Nisha, you’ve written a lot about dirty energy’s dominance right now in this sector. What do you think are the main risks and opportunities investors need to be aware of?
Nisha Long: So dirty energy, when I refer to this is oil and coal, which has dominated this year and coal was one of the best performing assets or commodity assets of last year. That’s been due to a number of reasons. One is opening up of the economy after the COVID pandemic, after lockdown and also, supply issues of other energy sources that we’re seeing now. This movement to renewable energy is not as clear-cut as it seems. It may take decades to implement certain infrastructure and see the impact of these investments coming through. Some of the raw materials that go into providing this infrastructure for renewable energy is very expensive at the moment. Again, that’s because of what the COVID pandemic brought with supply chain issues. Not that people don’t want to go into renewable sources, etcetera, but it is quite expensive to go into these at the moment. And, as Mathilde mentioned before, it’s about engagement.
Let’s review the S of E, S and G and talk about the social taxonomy. Obviously, it’s been put in place to define what a social investment is, but what’s your take on the proposal to introduce a common language?
Mathilde Dufour: Definitely, it is of tremendous importance to have the same kind of exercise on the social issue as we had on the environmental ones. It’s estimated that if we want to achieve the UNSDGs and combat a lot of social objectives, we’ll need an additional $3 trillion a year in developing countries. So, the need is here and if we want to direct capital flows to these social objectives, we’ll need at some point, some standardisation. In that sense, having a social taxonomy is definitely a good way to do it. But how to do it, that’s typically the question. If we want to really have a social taxonomy that will work as a tool to direct capital flows towards activities with a truly substantial social contribution, the criteria must be more specific. You have to ask yourself, these jobs, are they respectful of labour rights, are they paid enough, are they sustainable jobs? These types of questions.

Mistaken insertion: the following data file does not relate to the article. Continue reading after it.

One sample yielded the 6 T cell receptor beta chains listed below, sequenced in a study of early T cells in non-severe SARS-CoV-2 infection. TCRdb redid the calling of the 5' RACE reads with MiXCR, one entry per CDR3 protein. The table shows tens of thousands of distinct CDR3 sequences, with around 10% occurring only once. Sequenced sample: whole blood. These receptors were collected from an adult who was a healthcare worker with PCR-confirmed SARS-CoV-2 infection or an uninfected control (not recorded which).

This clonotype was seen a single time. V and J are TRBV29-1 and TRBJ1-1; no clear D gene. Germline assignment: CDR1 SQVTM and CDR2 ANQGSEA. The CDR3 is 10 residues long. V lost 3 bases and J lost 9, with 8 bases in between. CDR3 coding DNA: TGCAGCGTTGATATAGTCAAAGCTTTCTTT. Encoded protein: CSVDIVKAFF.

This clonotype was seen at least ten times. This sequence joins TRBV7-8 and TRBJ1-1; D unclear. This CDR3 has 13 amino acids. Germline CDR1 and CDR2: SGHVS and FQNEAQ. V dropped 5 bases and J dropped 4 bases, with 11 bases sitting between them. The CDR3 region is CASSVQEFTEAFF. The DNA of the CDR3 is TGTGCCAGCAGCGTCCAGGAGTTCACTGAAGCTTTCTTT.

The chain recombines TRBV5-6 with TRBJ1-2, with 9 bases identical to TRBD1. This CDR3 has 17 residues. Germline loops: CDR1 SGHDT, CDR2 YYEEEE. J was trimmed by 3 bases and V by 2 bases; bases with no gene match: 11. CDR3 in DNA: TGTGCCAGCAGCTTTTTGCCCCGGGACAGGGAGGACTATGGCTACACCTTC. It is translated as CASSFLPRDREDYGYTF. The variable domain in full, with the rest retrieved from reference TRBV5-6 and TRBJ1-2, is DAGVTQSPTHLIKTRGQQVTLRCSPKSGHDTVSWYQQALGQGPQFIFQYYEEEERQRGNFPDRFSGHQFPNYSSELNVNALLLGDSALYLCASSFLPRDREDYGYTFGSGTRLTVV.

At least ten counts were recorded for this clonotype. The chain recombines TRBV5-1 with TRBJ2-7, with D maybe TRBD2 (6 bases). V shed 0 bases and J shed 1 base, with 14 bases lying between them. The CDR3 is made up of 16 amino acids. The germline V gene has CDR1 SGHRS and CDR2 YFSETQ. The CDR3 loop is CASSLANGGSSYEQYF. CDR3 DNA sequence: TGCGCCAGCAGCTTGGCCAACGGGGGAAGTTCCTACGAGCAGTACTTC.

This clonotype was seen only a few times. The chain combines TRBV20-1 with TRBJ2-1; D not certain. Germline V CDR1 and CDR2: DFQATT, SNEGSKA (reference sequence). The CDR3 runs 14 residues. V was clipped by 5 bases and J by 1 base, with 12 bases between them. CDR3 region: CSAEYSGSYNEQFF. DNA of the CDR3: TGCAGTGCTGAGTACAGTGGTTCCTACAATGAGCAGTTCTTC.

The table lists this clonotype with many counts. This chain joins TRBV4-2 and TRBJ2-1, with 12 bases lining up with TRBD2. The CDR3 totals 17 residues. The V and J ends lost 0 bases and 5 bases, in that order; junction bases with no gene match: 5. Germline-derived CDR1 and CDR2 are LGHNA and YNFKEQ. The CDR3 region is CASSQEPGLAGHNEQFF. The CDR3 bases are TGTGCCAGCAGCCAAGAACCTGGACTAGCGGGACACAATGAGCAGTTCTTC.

On the social side, there is little science, it’s more international values, convention, agreements and there raises the questions on the cross-border factors that you will integrate in the criteria. That’s where the complexity lies. Having said that, it’s still important to have a non-perfect taxonomy, but still try to identify what could be beyond avoiding the negative impact as something that will positively contribute to societal good.
Is it more beneficial to have an imperfect taxonomy than to not have one at all?
Nisha Long: Absolutely. It’s so encouraging to see the social taxonomy and it’s very welcome. I know it’s at the early stages, but I think what I’ve seen so far of it, it can make a good impact on what we’re trying to do. It is so hard to measure a social impact. So, any kind of standardisation in that process would make it a lot easier for us and I think that’s why it has been neglected in the past because there’s no tangible data there that you can measure.
Not all affiliated investment managers integrate ESG considerations into decision-making to the same extent. Investors should always review the offering documents on im.natixis.com before investing in any fund or strategy to fully understand the methods and extent an investment manager incorporates ESG factors into their investment and voting decisions.
The views and opinions expressed may change based on market and other conditions. This material is provided for informational purposes only and should not be construed as investment advice. There can be no assurance that developments will transpire as forecasted. Actual results may vary.